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  • [Title] Growth inhibition of human salivary gland tumor cells by introduction of progesterone (Pg) receptor and Pg treatment.
  • Cancer of the salivary gland is one of the common cancers in the head and the neck regions.
  • This type of cancer develops in the minor and the major salivary glands, and it sometimes metastasizes to other organs, particularly the lung.
  • Morphologic mimicry and similarity in the expression of steroid hormone receptors between salivary gland tumors (SGTs) and breast tumors are well-known phenomena and are occasionally debated in the field of surgical pathology.
  • Progesterone (Pg), one of the female sex steroid hormone, is intimately involved in the development of the mammary gland.
  • In this study, we used ACCM, a human adenoid cystic carcinoma cell line established from the salivary gland, in order to clarify the role of the Pg receptor (PR) on cell proliferation.
  • Our results provided significant insights into the mechanism of suppression of the proliferative property of the cells via the function of PR, and suggested that PR reintroduction therapy might be a viable method of inhibiting human SGT progression.
  • [MeSH-major] Progesterone / therapeutic use. Receptors, Progesterone / physiology. Salivary Gland Neoplasms / drug therapy. Salivary Gland Neoplasms / pathology
  • [MeSH-minor] Breast Neoplasms / pathology. Cell Cycle / drug effects. Cell Division / drug effects. Cell Line, Tumor. Female. Flow Cytometry. Humans. Neoplasm Invasiveness. Reverse Transcriptase Polymerase Chain Reaction. Telomerase / genetics. Telomerase / metabolism

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  • (PMID = 18045962.001).
  • [ISSN] 1351-0088
  • [Journal-full-title] Endocrine-related cancer
  • [ISO-abbreviation] Endocr. Relat. Cancer
  • [Language] eng
  • [Publication-type] Journal Article; Research Support, Non-U.S. Gov't
  • [Publication-country] England
  • [Chemical-registry-number] 0 / Receptors, Progesterone; 4G7DS2Q64Y / Progesterone; EC 2.7.7.49 / Telomerase
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4. Sharma K, Rathi AK, Khurana N, Mukherji A, Kumar V, Singh K, Bahadur AK: A retrospective study of 18 cases of adenoid cystic cancer at a tertiary care centre in Delhi. Indian J Cancer; 2010 Oct-Dec;47(4):424-9
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  • CONTEXT: Adenoid cystic carcinoma (ACC) is a rare neoplasm that usually arises from the salivary, lacrimal, or other exocrine glands.
  • AIM: To analyze the presentation and natural history of cases of adenoid cystic tumors of salivary glands in our institution; and to compare with the existing literature.
  • MATERIALS AND METHODS: Data on 18 patients of ACC of the salivary glands treated between 2004 and 2008 were reviewed with respect to clinical presentation, stage, and histology.
  • RESULTS: There were 8 cases of major salivary gland tumors (47%), of which 2 were in the submandibular and 6 were involving the parotid.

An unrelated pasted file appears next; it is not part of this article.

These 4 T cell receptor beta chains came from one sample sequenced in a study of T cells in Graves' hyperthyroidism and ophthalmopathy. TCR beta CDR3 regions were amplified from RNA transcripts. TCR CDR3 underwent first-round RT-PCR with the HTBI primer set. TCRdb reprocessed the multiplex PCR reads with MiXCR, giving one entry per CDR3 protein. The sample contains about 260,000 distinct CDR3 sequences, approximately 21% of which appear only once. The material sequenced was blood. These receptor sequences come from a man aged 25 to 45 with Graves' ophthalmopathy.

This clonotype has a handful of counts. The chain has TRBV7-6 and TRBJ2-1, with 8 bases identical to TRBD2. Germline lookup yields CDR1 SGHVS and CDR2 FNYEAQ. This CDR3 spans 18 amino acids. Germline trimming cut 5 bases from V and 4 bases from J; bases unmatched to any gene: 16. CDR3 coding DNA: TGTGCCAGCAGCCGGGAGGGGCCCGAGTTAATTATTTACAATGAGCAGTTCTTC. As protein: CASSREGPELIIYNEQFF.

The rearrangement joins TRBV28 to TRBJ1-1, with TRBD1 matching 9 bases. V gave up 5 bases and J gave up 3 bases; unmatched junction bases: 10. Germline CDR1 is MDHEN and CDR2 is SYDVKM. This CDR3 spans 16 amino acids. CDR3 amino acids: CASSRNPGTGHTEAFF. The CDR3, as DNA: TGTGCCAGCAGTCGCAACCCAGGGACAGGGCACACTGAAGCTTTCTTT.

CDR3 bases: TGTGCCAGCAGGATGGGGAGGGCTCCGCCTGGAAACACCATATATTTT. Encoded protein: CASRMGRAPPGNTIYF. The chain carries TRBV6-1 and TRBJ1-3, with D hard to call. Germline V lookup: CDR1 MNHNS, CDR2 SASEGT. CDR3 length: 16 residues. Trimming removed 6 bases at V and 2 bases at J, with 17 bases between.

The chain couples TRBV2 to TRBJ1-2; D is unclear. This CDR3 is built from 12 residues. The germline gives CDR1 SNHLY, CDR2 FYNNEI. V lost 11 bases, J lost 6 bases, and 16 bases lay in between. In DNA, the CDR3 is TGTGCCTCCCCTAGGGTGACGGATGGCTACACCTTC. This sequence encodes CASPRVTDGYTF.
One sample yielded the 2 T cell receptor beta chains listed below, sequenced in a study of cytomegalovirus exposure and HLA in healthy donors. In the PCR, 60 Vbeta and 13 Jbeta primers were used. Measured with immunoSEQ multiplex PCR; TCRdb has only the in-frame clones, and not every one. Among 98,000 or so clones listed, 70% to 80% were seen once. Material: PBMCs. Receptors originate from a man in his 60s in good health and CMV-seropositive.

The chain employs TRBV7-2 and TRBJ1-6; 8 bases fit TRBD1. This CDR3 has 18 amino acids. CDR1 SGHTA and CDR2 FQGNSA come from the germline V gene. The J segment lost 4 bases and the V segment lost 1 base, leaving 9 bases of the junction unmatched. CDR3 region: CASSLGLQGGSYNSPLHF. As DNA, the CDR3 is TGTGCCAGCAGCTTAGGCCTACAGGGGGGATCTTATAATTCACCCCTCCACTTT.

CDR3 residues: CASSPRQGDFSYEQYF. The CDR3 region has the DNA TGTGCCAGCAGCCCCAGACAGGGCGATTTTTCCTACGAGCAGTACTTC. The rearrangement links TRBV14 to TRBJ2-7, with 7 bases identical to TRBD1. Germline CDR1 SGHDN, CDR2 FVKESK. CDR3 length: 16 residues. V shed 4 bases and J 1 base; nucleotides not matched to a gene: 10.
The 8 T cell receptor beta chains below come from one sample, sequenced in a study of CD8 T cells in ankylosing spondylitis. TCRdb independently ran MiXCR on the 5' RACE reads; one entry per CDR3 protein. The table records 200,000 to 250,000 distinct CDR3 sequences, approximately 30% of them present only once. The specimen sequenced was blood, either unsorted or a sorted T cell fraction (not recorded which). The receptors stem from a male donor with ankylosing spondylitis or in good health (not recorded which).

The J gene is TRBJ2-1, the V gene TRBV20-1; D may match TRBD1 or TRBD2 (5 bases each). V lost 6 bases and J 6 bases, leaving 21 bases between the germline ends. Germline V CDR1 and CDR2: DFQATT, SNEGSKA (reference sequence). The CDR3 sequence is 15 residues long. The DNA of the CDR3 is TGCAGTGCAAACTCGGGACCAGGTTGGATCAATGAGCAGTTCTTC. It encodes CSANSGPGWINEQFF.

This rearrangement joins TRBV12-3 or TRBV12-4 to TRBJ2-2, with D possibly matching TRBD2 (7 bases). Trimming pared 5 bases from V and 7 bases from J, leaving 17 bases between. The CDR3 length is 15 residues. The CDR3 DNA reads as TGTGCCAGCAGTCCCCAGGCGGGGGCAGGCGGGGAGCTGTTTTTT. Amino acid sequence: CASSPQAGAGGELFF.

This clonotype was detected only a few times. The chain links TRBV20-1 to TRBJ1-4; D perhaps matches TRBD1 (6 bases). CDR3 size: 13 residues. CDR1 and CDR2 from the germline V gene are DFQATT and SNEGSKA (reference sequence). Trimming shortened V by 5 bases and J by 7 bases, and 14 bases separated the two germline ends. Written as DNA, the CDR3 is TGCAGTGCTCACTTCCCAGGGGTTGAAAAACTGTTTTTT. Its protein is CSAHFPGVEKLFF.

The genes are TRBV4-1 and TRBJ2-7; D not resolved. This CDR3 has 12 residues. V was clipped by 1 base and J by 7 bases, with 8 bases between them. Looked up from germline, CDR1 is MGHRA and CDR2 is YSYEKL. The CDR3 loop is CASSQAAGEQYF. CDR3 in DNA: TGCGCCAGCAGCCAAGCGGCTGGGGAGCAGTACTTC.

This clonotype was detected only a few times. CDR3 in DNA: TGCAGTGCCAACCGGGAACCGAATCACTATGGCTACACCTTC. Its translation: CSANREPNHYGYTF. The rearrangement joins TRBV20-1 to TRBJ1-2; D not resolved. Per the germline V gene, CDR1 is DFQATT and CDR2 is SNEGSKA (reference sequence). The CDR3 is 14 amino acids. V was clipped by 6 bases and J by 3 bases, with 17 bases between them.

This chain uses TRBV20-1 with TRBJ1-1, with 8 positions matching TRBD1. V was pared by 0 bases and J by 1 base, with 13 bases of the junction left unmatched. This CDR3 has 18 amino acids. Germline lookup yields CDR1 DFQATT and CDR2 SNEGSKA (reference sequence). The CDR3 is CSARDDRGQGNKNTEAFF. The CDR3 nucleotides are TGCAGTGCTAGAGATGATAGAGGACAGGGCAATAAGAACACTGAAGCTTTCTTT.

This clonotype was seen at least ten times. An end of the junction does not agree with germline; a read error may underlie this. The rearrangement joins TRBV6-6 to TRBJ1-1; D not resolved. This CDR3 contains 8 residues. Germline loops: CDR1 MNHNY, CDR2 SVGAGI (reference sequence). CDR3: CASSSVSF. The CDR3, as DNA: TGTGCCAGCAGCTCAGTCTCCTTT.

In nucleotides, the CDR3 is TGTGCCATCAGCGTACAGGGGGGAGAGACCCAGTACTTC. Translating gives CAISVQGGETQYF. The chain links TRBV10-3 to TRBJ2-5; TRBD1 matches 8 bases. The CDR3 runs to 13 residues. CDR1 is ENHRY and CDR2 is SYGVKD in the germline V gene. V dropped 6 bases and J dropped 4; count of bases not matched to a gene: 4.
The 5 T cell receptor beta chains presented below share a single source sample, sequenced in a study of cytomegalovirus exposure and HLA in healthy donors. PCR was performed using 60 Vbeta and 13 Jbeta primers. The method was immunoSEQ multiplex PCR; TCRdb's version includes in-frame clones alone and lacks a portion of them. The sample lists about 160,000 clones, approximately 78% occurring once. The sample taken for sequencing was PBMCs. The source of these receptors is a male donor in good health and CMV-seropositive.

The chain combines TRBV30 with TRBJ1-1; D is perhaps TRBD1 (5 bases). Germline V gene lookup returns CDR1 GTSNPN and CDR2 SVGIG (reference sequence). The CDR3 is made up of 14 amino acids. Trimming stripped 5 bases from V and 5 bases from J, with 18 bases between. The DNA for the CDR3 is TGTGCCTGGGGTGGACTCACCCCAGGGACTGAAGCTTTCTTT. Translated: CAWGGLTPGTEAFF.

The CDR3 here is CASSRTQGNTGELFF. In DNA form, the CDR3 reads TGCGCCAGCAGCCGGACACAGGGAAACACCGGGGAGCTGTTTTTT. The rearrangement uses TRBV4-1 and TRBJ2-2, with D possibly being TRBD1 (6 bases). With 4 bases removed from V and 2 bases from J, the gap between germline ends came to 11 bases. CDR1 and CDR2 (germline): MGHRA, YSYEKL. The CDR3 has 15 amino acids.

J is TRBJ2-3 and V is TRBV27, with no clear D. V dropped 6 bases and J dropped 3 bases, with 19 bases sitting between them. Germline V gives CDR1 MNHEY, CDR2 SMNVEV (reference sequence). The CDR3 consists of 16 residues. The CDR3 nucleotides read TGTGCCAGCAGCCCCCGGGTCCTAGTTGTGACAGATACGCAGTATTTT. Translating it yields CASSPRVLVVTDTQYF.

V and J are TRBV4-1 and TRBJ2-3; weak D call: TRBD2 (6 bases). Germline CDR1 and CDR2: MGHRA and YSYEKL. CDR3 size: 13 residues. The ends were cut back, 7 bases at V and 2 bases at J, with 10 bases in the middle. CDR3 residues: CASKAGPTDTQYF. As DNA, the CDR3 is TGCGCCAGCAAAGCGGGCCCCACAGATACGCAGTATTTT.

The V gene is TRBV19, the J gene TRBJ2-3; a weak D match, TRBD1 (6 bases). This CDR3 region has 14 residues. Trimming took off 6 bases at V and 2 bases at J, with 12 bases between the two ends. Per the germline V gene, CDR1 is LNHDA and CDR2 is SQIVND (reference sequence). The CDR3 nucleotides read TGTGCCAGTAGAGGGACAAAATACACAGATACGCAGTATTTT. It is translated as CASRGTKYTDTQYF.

• Ten patients (53%) had minor salivary gland involvement.
  • Two patients had metastasis at the time of presentation.
  • Radiotherapy was delivered to 16 patients and chemotherapy to 6 patients (concurrent, n = 3 and adjuvant, n = 3) and no adjuvant therapy was given to 2 patients.
  • No patient developed local or distant failure during the study duration.
  • [MeSH-major] Carcinoma, Adenoid Cystic / pathology. Salivary Gland Neoplasms / pathology
  • [MeSH-minor] Adult. Aged. Aged, 80 and over. Antineoplastic Agents / therapeutic use. Combined Modality Therapy. Female. Humans. India. Male. Middle Aged. Neoplasm Staging. Oral Surgical Procedures. Radiotherapy. Retrospective Studies. Treatment Outcome. Young Adult

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  • (PMID = 21131757.001).
  • [ISSN] 1998-4774
  • [Journal-full-title] Indian journal of cancer
  • [ISO-abbreviation] Indian J Cancer
  • [Language] eng
  • [Publication-type] Journal Article
  • [Publication-country] India
  • [Chemical-registry-number] 0 / Antineoplastic Agents
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5. Lennerz JK, Perry A, Mills JC, Huettner PC, Pfeifer JD: Mucoepidermoid carcinoma of the cervix: another tumor with the t(11;19)-associated CRTC1-MAML2 gene fusion. Am J Surg Pathol; 2009 Jun;33(6):835-43
International Agency for Research on Cancer - Screening Group. diagnostics - Histopathology and cytopathology of the uterine cervix - digital atlas .

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  • [Title] Mucoepidermoid carcinoma of the cervix: another tumor with the t(11;19)-associated CRTC1-MAML2 gene fusion.
  • Mucoepidermoid carcinoma (MEC) of the uterine cervix is a controversial entity.
  • By strict morphologic criteria, the tumor has features identical to those of salivary gland MEC and is characterized by nests composed of 3 cell types (epidermoid, intermediate, and mucin producing) in the absence of overt glandular differentiation.
  • Given the morphologic similarity between MEC of the cervix and MEC of the salivary glands, we sought to determine if MEC of the cervix harbors the t(11;19)(q21;p13) characteristic of MEC of the major and minor salivary glands, a rearrangement that results in fusion of the cyclic adenosine 3',5' monophosphate coactivator CRTC1 to the Notch coactivator MAML2.
  • Our results demonstrate that cervical tumors defined as MEC by strict morphologic criteria harbor genetic aberrations involving the genes characteristically rearranged in MEC of the salivary glands, and suggest that cervical MEC is an entity distinct from conventional cervical adenosquamous carcinoma.
  • The development of drug therapy targeted to the genes rearranged in MEC underscores the importance of correct classification of cervical MEC because the diagnosis may hold therapeutic implications different from other cervical malignancies.